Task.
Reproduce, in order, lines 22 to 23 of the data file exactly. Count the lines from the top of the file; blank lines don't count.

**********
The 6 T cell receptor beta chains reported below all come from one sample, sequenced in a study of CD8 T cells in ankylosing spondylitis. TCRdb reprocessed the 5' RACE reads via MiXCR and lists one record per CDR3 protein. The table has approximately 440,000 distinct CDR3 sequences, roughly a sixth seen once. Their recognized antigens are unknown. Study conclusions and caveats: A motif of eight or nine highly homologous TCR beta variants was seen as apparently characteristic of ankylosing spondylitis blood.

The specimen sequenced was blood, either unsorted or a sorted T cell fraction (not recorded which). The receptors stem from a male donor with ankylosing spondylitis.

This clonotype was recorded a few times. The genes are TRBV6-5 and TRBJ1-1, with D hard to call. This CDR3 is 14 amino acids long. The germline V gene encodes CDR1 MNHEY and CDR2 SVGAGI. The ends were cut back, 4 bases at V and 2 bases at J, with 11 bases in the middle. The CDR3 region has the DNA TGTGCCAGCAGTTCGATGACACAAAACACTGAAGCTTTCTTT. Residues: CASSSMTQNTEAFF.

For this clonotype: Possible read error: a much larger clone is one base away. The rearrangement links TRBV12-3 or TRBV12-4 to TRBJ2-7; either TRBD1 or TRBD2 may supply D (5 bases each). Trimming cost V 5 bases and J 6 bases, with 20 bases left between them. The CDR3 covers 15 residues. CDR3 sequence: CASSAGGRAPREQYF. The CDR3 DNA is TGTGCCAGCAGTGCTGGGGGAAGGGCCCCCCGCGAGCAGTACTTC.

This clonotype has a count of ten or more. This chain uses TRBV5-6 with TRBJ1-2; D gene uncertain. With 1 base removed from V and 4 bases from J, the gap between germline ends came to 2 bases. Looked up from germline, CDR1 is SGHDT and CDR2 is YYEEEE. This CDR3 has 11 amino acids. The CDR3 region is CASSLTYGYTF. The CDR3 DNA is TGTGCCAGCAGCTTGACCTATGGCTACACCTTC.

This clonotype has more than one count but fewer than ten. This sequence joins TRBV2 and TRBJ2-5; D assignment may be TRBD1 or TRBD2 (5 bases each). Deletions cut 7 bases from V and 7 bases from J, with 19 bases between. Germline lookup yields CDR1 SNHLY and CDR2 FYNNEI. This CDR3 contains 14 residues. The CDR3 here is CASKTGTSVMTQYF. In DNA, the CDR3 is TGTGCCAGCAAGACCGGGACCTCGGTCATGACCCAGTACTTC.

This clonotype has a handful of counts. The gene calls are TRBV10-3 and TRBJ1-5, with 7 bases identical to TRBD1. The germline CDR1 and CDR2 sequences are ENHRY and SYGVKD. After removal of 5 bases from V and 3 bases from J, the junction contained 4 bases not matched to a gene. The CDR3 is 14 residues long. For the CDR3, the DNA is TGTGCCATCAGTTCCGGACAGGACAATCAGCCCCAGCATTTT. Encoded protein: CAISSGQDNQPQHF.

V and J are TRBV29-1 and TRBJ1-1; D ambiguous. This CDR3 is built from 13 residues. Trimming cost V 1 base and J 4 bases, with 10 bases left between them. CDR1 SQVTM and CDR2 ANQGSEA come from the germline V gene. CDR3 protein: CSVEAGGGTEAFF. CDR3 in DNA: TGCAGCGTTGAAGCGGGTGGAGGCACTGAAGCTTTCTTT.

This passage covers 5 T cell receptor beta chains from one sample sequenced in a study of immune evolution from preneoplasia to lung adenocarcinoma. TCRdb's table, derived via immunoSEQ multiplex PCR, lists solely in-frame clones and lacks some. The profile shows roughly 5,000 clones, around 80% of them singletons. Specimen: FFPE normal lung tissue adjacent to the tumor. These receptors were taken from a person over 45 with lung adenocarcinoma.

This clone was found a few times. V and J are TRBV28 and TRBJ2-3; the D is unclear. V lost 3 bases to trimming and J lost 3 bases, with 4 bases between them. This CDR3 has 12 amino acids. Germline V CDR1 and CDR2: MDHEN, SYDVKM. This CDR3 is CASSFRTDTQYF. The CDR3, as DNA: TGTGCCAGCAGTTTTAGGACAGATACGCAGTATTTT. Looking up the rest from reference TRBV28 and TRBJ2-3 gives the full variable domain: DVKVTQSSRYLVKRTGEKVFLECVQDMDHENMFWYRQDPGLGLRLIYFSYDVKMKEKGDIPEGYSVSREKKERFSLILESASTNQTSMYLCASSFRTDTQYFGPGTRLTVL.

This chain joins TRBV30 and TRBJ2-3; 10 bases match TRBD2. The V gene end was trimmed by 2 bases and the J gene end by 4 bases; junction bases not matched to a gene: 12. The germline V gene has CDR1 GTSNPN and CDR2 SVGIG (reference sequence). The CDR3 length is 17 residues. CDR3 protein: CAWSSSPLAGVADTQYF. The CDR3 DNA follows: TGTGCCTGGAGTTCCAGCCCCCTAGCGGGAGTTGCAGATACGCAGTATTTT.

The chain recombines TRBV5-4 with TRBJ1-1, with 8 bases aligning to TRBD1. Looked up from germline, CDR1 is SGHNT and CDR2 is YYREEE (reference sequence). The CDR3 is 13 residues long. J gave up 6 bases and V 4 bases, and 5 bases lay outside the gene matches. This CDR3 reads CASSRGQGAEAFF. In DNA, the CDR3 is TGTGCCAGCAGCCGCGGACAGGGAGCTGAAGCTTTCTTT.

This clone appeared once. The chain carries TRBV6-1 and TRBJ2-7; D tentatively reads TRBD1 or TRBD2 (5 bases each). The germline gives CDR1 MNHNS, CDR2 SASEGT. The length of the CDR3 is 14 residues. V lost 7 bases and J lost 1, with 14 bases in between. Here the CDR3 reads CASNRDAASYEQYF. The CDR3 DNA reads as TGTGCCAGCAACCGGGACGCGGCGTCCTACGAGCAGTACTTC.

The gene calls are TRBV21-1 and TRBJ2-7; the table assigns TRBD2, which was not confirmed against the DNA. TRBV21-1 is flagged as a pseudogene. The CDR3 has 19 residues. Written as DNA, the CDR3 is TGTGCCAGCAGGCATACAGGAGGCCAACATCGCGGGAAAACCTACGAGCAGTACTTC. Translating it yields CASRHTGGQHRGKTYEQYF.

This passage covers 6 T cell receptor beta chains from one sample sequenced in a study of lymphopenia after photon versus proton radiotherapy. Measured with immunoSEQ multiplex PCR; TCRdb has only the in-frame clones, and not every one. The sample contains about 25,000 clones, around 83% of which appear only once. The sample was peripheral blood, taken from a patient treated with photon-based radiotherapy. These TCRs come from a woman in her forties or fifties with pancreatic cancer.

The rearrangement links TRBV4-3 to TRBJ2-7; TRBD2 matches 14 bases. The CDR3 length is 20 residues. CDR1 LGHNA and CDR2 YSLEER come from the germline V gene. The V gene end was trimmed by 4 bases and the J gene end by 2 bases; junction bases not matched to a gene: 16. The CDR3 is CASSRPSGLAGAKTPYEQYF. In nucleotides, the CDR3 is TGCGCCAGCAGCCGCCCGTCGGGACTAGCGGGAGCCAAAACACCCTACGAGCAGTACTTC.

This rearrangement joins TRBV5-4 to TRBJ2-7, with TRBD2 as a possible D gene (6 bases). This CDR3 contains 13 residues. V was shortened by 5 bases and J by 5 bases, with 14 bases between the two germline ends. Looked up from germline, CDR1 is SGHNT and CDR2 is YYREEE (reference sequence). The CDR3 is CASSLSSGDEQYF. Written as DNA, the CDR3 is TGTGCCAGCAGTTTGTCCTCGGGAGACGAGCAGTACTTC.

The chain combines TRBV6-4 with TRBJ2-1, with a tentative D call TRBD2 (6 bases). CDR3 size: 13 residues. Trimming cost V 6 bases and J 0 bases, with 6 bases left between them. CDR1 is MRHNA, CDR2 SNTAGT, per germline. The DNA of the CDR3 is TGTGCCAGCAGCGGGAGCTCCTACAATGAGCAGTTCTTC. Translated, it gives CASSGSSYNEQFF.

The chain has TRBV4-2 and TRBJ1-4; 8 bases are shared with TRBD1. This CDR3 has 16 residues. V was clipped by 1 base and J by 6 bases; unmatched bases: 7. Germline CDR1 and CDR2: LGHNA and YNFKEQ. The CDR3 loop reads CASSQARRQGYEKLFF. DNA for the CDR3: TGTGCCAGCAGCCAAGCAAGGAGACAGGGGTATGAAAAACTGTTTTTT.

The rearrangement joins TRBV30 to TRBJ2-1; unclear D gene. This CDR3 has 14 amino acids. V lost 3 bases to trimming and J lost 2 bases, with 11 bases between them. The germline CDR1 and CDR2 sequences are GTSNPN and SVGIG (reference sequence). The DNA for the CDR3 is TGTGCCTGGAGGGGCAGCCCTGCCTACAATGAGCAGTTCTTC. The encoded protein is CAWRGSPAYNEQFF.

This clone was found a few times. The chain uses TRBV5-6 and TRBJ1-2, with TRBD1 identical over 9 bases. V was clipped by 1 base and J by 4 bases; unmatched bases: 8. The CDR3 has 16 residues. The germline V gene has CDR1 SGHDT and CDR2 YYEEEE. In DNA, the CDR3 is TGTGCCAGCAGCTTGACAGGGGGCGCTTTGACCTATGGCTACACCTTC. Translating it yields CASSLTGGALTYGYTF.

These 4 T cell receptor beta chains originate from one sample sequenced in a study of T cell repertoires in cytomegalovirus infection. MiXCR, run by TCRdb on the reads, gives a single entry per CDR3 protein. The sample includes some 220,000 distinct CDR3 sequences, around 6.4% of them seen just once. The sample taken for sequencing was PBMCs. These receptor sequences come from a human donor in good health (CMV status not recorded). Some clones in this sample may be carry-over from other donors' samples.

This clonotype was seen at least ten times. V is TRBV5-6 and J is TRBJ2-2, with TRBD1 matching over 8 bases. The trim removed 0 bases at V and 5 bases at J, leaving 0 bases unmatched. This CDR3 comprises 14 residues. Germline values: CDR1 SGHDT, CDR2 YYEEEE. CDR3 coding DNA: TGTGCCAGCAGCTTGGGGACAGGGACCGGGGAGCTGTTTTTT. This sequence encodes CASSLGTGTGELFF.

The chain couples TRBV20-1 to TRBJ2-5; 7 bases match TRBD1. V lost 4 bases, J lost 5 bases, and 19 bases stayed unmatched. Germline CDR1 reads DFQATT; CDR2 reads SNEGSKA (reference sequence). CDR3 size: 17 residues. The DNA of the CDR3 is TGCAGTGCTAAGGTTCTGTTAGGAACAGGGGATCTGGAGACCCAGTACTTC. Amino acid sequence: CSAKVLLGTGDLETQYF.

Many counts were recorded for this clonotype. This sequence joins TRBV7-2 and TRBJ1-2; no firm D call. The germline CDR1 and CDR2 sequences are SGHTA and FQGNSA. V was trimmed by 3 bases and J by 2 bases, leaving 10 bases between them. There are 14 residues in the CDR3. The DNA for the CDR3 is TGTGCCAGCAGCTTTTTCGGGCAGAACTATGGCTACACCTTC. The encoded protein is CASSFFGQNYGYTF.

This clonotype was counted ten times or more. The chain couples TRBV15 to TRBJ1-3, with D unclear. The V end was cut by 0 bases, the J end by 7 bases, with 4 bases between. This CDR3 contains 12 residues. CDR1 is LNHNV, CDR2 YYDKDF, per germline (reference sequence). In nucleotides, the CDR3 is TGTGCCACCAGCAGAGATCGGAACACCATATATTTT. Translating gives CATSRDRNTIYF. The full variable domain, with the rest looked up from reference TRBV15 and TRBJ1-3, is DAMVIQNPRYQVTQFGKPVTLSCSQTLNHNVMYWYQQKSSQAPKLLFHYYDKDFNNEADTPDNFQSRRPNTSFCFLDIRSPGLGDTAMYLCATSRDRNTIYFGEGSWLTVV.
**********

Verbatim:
These 4 T cell receptor beta chains originate from one sample sequenced in a study of T cell repertoires in cytomegalovirus infection. MiXCR, run by TCRdb on the reads, gives a single entry per CDR3 protein. The sample includes some 220,000 distinct CDR3 sequences, around 6.4% of them seen just once. The sample taken for sequencing was PBMCs. These receptor sequences come from a human donor in good health (CMV status not recorded). Some clones in this sample may be carry-over from other donors' samples.

This clonotype was seen at least ten times. V is TRBV5-6 and J is TRBJ2-2, with TRBD1 matching over 8 bases. The trim removed 0 bases at V and 5 bases at J, leaving 0 bases unmatched. This CDR3 comprises 14 residues. Germline values: CDR1 SGHDT, CDR2 YYEEEE. CDR3 coding DNA: TGTGCCAGCAGCTTGGGGACAGGGACCGGGGAGCTGTTTTTT. This sequence encodes CASSLGTGTGELFF.